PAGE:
I think that in general, historical accuracy should be looked at on a sliding scale when it comes to any sort of fiction story. The only time when it should be considered a valid criticism is if the director or producers or writers explicitly say that the project is meant to be historically accurate. Stylistic choices and freedom matter greatly when creating any sort of art. No one should be detained by the shackles of the past in order to create media for the future.

“The Buccaneers” is very obviously not meant to be taken as a history lesson. This can be assumed from the soundtrack alone, but modernizing stories and the different elements of storytelling is important. As we’ve seen with shows like “Bridgerton,” flipping the script can garner positive results. In a world where diversity and inclusion are valued now more than ever, being able to watch characters represent minorities that did not have a voice during their time periods is necessary. Along with representing BIPOC in the upcoming show, there will also be an LGBTQ+ storyline for one of the main characters. Whether or not historical fiction is accurate, it should always be entertaining. “The Buccaneers” will surely deliver on that front, and I for one can’t wait.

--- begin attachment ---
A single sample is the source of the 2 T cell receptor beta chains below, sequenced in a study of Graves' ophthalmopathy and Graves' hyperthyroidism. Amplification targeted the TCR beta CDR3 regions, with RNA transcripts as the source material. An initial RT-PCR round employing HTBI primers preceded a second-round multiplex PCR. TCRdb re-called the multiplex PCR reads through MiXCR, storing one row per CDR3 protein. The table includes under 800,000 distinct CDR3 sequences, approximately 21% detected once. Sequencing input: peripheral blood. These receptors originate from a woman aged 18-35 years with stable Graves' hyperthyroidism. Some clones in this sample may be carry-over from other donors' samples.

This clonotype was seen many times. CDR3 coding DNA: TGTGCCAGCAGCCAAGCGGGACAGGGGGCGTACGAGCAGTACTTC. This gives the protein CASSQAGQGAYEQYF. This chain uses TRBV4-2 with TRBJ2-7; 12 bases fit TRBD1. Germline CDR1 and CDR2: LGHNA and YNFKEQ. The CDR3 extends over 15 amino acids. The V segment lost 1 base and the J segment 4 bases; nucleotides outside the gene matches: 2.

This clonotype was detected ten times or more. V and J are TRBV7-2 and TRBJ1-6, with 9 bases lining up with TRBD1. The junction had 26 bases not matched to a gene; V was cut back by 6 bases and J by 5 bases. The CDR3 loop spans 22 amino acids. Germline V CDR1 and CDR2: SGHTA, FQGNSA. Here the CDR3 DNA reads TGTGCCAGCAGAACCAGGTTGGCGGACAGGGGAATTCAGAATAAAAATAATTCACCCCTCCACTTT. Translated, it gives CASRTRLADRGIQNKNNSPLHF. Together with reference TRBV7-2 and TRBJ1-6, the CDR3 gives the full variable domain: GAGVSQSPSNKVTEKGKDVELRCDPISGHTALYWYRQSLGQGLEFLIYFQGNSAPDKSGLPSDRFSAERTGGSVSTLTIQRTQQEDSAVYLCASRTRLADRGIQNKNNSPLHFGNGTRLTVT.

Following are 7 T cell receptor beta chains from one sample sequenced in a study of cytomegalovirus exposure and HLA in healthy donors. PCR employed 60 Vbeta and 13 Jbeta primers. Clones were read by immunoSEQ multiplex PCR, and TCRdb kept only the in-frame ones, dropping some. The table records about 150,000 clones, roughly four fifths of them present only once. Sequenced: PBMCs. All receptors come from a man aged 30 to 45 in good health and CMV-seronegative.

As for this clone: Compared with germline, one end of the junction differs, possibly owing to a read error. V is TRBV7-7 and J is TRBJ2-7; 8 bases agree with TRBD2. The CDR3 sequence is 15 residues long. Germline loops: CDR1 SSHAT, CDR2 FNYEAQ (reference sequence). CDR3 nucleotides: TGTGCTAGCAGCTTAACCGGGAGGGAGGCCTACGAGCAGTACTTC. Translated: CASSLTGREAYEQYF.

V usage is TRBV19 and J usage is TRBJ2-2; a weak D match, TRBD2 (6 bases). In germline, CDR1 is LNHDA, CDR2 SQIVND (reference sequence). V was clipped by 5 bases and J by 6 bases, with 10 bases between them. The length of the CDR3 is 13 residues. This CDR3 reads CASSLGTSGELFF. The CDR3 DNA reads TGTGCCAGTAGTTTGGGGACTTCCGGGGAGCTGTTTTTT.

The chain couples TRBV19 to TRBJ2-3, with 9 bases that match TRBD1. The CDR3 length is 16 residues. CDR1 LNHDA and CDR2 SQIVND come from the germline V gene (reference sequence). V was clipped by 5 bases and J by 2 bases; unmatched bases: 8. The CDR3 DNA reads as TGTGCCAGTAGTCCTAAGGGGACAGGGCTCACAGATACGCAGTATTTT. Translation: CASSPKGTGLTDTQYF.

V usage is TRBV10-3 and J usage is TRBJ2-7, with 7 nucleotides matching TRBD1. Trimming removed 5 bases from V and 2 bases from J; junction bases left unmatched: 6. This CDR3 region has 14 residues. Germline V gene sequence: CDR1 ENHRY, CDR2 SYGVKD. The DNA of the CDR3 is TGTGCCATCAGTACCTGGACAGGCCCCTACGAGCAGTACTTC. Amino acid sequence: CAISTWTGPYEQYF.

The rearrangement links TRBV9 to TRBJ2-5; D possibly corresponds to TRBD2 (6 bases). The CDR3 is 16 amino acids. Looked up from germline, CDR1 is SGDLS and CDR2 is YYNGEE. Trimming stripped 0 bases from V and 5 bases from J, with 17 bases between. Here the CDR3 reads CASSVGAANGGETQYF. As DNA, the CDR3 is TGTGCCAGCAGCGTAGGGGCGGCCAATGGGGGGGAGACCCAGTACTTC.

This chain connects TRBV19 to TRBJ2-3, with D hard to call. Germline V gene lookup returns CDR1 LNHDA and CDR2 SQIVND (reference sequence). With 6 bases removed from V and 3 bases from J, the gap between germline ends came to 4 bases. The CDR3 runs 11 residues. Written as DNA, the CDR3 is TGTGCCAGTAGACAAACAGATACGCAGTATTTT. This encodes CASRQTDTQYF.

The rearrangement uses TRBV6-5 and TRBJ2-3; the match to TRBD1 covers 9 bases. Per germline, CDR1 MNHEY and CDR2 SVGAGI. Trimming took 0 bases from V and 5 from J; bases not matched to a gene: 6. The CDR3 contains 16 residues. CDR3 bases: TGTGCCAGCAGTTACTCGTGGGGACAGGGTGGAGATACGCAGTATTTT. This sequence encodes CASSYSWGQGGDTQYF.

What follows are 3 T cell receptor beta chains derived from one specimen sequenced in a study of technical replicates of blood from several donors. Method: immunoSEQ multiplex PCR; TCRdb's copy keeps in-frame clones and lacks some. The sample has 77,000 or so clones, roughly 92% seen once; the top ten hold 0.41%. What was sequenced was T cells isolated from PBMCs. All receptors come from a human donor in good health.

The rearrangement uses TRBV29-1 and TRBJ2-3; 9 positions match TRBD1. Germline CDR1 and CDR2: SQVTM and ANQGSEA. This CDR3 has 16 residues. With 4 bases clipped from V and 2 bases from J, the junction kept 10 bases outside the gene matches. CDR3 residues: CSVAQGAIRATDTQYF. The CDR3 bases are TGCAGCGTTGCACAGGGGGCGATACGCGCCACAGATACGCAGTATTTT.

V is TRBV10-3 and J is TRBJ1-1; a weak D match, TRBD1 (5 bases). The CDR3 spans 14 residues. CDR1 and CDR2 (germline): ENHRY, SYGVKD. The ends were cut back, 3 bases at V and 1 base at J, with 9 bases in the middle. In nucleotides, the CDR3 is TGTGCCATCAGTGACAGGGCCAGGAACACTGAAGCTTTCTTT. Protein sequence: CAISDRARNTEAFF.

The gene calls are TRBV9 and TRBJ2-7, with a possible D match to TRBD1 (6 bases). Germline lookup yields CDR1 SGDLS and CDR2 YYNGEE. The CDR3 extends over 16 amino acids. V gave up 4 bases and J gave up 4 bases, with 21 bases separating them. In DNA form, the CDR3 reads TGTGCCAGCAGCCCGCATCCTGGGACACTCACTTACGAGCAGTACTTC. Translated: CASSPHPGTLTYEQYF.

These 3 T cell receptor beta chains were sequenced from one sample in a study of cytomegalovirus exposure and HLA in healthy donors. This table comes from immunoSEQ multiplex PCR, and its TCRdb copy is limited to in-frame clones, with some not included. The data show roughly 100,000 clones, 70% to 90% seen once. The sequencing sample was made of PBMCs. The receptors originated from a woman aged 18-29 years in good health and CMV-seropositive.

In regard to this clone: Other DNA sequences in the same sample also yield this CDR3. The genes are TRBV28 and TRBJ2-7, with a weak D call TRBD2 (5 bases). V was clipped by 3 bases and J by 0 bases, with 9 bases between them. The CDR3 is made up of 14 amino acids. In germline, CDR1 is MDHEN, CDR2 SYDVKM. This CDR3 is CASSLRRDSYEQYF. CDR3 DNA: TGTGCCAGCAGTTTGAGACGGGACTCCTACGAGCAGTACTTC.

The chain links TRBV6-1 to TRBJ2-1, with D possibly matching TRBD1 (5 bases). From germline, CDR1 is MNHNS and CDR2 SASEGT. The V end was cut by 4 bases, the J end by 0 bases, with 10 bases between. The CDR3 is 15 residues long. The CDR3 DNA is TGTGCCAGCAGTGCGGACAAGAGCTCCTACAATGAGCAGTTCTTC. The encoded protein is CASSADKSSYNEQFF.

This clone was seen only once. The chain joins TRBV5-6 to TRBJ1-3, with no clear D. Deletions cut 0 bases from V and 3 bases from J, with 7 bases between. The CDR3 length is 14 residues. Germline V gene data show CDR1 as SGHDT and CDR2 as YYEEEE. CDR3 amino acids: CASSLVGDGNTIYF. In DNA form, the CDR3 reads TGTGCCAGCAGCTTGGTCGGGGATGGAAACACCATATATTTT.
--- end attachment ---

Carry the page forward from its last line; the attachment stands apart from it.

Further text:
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Hi! I’m Annie Gleydura, A Magazine’s editor-in-chief. My staff and I are committed to bringing you the most important and entertaining news from the realms of fashion, beauty and culture. We are full-time students and hard-working journalists. While we get support from the student media fee and earned revenue such as advertising, both of those continue to decline. Your generous gift of any amount will help enhance our student experience as we grow into working professionals. Please go here to donate to A Magazine.